We are engineering human stem cells to repair damaged hearts
In Greek mythology, Prometheus stole fire from Zeus and gave it to mankind. As punishment, Zeus had him chained to a rock where a great vulture tore at his liver every day. During the night, the liver grew whole again, only to have the vulture devour it again the next day.
Today, the regrowth of Prometheus' liver has become a symbol to medical researchers for the possible renewal of damaged human organs through the use of human stem cells.
Stem cells are characterised by their unique ability to constantly renew themselves and differentiate into a diverse range of other specialised cell types. In adults, stem cells act as a repair system for the body, replenishing specialised cells, and maintaining the normal turnover of regenerative organs such as blood, skin or intestinal tissues. Through medical research, stem cells can now be grown and transformed into a variety of specialised cells with characteristics consistent with tissues such as muscles or nerves.
Stem cell therapies already exist in medical practice. Bone marrow transplants have been used to treat leukemia and other blood malignancies for many years. But medical researchers hope to be able to use technologies derived from stem cell research to treat a much wider variety of diseases.
The question for us at University of Rome "Sapienza" in Italy is: Why not use stem cells to repair the human heart?
Several technologies have been described over the past 10 years to create functional heart tissue by using stem cells that have been isolated from other tissues such as bone marrow, skeletal muscle, and umbilical cord blood. But the benefits using these types of stem cells have ranged from marginal, to transient, to nil.
These cells are not cardiac cells. This means that they are not functionally programmed to work as cardiac cells in conjuction with the other resident cardiac cells. For this reason, our group has recently described and patented a method to obtain cardiac stem cells (CSCs) from small biopsies of myocardium and grow them through several generations in the laboratory without losing differentiation potential.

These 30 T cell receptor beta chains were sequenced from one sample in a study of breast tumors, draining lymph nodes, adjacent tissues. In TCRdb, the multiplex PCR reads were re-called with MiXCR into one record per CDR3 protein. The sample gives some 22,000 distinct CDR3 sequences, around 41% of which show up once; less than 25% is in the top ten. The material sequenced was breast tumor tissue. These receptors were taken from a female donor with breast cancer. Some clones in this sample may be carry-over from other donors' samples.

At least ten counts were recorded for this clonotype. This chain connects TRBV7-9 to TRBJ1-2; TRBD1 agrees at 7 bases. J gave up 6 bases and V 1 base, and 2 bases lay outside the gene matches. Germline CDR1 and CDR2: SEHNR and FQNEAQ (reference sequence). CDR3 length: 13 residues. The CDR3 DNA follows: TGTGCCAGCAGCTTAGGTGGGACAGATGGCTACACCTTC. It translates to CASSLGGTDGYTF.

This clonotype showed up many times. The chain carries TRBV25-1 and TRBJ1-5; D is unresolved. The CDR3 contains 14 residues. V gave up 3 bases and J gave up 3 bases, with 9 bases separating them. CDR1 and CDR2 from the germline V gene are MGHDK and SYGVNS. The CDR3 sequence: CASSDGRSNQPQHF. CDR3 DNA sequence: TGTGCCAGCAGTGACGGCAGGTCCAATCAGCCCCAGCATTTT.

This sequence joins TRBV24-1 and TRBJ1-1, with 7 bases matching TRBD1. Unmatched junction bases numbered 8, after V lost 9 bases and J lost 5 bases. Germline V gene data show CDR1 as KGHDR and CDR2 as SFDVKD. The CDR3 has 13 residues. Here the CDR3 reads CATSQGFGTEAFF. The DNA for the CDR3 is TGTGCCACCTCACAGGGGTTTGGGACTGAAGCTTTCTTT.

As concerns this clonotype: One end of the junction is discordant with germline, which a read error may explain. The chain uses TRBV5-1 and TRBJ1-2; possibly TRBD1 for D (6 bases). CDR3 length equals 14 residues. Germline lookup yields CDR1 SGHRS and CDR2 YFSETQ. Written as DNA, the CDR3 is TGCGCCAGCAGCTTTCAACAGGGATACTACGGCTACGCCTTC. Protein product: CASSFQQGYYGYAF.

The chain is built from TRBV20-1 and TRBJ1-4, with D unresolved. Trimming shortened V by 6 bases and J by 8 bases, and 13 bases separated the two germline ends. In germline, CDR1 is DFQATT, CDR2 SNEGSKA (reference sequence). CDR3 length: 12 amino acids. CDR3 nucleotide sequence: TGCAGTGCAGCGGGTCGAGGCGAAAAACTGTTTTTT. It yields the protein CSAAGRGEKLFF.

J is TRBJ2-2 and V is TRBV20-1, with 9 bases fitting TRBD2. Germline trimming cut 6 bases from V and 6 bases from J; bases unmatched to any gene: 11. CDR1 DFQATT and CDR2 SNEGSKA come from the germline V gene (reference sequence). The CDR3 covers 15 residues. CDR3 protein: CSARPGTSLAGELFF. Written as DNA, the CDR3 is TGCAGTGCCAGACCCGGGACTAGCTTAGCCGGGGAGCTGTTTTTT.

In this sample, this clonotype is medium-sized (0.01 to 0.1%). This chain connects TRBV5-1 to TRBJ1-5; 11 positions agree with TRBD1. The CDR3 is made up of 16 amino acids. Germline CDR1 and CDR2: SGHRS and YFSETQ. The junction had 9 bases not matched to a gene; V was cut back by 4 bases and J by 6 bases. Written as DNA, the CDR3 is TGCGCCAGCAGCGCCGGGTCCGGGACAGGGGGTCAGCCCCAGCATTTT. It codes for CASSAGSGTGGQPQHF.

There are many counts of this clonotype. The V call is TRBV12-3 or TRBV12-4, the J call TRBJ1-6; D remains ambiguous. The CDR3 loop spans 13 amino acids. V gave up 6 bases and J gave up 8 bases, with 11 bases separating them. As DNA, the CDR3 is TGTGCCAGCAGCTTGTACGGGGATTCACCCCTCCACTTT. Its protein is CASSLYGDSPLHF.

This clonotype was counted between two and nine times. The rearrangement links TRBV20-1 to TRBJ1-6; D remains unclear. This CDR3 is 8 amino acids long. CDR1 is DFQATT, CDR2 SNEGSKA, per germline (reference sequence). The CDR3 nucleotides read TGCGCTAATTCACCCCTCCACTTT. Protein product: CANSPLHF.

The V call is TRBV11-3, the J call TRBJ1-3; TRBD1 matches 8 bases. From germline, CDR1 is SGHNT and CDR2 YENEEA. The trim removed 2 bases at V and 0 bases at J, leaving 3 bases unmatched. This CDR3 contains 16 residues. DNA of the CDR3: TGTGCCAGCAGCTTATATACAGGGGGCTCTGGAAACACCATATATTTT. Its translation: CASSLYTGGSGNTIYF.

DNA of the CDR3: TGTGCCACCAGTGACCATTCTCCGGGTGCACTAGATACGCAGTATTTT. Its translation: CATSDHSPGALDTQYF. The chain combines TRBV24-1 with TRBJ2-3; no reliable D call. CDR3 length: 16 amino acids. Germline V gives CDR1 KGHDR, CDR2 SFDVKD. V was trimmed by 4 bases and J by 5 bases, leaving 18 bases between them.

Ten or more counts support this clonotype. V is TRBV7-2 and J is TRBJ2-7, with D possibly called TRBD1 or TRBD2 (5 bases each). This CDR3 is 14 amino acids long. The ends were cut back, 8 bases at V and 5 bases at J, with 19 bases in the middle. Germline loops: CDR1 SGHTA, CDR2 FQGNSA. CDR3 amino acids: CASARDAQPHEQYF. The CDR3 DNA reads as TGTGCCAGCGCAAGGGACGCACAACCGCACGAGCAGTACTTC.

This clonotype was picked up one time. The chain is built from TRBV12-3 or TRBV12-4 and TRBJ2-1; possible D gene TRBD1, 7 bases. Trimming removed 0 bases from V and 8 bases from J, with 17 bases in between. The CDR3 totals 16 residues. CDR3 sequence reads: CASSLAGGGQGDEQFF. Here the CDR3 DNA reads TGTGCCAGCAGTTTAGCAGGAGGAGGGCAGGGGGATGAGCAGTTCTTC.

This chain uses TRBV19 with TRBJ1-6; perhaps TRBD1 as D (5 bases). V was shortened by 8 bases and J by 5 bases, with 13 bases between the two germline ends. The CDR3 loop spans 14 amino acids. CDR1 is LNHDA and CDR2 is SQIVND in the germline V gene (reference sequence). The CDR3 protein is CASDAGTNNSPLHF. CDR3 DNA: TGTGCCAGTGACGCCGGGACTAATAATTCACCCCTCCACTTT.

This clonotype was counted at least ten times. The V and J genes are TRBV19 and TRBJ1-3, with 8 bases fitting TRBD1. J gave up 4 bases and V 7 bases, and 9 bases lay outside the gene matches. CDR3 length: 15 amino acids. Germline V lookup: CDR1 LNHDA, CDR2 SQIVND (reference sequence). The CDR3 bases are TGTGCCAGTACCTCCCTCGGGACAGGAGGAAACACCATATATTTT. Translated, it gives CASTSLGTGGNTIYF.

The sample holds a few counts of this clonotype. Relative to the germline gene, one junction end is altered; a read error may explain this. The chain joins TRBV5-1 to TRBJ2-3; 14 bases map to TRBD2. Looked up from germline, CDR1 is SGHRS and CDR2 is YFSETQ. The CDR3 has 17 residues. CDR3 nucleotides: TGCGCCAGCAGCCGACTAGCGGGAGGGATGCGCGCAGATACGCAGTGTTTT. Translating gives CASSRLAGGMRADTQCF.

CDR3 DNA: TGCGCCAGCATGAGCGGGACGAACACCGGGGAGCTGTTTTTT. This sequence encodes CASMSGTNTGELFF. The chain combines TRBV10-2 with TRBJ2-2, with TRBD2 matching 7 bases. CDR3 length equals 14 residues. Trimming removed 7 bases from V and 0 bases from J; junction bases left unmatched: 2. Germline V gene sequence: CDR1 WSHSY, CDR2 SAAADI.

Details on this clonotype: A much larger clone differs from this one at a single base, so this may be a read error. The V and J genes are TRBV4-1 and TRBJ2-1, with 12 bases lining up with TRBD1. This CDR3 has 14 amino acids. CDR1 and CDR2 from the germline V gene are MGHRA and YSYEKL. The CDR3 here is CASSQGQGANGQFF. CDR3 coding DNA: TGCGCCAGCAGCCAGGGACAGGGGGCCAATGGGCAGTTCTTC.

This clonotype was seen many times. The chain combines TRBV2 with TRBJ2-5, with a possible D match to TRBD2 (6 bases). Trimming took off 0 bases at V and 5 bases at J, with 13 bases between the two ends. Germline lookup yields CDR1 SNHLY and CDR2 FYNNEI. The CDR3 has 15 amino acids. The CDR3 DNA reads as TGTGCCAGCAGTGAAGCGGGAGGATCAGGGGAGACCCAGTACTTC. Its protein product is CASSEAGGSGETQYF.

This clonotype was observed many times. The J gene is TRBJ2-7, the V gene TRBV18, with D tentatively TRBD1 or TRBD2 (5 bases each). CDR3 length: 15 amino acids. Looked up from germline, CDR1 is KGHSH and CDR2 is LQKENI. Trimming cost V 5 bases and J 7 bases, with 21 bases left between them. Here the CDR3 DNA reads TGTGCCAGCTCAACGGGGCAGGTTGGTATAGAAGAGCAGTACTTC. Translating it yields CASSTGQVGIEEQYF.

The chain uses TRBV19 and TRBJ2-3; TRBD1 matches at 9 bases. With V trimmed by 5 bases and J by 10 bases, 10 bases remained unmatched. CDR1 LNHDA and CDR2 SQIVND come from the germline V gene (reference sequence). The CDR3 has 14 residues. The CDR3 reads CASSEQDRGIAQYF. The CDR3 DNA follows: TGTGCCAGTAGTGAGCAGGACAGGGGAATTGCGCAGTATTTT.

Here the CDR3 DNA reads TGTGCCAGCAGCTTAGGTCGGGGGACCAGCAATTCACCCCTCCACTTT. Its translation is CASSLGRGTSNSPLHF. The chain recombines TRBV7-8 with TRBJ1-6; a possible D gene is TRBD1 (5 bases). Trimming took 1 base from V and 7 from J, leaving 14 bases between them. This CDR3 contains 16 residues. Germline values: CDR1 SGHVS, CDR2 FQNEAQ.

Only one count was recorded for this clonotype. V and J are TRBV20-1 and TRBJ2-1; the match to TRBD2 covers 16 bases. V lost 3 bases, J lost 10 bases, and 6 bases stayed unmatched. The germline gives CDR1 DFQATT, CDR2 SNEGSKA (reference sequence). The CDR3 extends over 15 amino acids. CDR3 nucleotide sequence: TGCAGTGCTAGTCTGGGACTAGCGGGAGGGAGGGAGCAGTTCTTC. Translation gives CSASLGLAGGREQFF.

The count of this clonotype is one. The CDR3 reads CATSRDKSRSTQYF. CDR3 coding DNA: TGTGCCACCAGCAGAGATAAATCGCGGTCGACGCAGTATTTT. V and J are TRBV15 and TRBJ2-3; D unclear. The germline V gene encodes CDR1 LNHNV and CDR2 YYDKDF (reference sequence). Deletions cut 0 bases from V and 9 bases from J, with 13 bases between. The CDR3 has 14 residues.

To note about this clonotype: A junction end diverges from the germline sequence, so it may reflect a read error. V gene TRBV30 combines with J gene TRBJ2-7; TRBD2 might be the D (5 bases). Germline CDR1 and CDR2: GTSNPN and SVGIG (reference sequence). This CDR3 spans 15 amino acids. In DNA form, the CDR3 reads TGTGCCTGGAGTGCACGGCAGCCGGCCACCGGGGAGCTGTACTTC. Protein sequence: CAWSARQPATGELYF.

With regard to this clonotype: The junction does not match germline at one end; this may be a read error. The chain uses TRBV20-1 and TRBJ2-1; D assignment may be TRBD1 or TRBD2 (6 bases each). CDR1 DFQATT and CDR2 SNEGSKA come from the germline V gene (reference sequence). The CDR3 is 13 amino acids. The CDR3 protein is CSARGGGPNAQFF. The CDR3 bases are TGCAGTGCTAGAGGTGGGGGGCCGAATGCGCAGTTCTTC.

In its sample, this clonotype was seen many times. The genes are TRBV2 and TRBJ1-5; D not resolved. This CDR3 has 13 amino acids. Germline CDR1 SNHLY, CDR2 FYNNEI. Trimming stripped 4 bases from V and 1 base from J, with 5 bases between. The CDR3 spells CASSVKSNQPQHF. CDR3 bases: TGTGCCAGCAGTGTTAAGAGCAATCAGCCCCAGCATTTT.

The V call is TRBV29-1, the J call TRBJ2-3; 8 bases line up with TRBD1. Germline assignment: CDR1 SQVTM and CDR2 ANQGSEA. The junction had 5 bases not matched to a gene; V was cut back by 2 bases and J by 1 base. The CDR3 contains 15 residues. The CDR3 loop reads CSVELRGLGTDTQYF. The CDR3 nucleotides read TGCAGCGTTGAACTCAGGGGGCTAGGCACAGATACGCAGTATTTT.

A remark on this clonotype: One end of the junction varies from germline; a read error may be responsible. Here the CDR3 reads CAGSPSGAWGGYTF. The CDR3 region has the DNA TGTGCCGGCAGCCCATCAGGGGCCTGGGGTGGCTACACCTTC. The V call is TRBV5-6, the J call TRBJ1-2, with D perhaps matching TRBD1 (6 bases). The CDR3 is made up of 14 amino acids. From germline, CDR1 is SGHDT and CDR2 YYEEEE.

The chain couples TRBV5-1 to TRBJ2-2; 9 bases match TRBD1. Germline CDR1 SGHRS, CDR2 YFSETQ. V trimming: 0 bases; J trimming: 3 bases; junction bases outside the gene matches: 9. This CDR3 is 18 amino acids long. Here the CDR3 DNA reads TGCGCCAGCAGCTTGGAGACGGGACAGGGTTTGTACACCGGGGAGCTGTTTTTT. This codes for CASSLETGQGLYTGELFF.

This means that CSCs represent a logical source for cardiac regeneration therapy because, unlike other adult stem cells, they are intrinsically programmed to generate cardiac tissue in the lab and thus increase cardiac tissue viability in humans. In addition, autologous CSCs can be employed without the ethical and immunological problems associated with the use of embryonic stem cells.
After injecting these cells into the hearts of animals with damaged myocardial tissue, my colleagues and I have observed an improvement in physiological functions. But we realized that cell transplantation may not always be suitable for catastrophic events, such as a heart attack in which there is major myocardial damage.
So we decided to use these stem cells in association with an artificial, netlike matrix to support formation of functional tissue-like structures that can be used in a new therapeutic approach to repair the heart.
Using a hybrid therapy that incorporates tissue engineering, we seeded a biodegradable mesh with cardiac stem cells. The mesh acted as a scaffold on which the stems cells were grown into morphologically recognizable cardiac tissue. We then joined the cardiac tissue built from the mesh scaffold onto the diseased structure of the heart to stimulate the regeneration of the optimal cell types for that particular portion of the heart.
In our case, ‘building a heart' requires the assembly of multiple functional units that include excitable and contractile ventricular myocardium and vasculature..
Using this technique in animals, the researchers have observed an increase in physiological functions such as the cardiac ejection fraction - a measure of the efficacy of the heart's contraction - and an improvement of cardiac chamber volumes following the placement of these tissue structures on the surface of the animal's damaged hearts.
These new transplantation systems enhance the viability of cells and stimulate their outward migration so that they can populate and help regenerate injured tissues.
Another field of application for this new technique may be myocardial reconstruction in pediatric patients. Instead of using synthetic materials to repair infant hearts, biological patches would grow concurrently with the physiological development of the child, making redo surgery unnecessary.
Another important issue is cost.
It is likely that the cost of this therapy will be considerably lower than standard transplantation procedures. The cost of surgery and the time of hospitalization would be reduced, and the standard use of life-long immune suppression medications would be unnecessary in the case of an engineered myocardium using a patient's own tissue. Unlike heart transplantation, this is a therapy that would not be exclusively reserved for wealthy, industrialised countries.
Myocardial tissue engineering may provide what we have so long sought: a Prometheus for modern times. (Giacomo Frati, Università di Roma La Sapienza, www.atomiumculture.eu)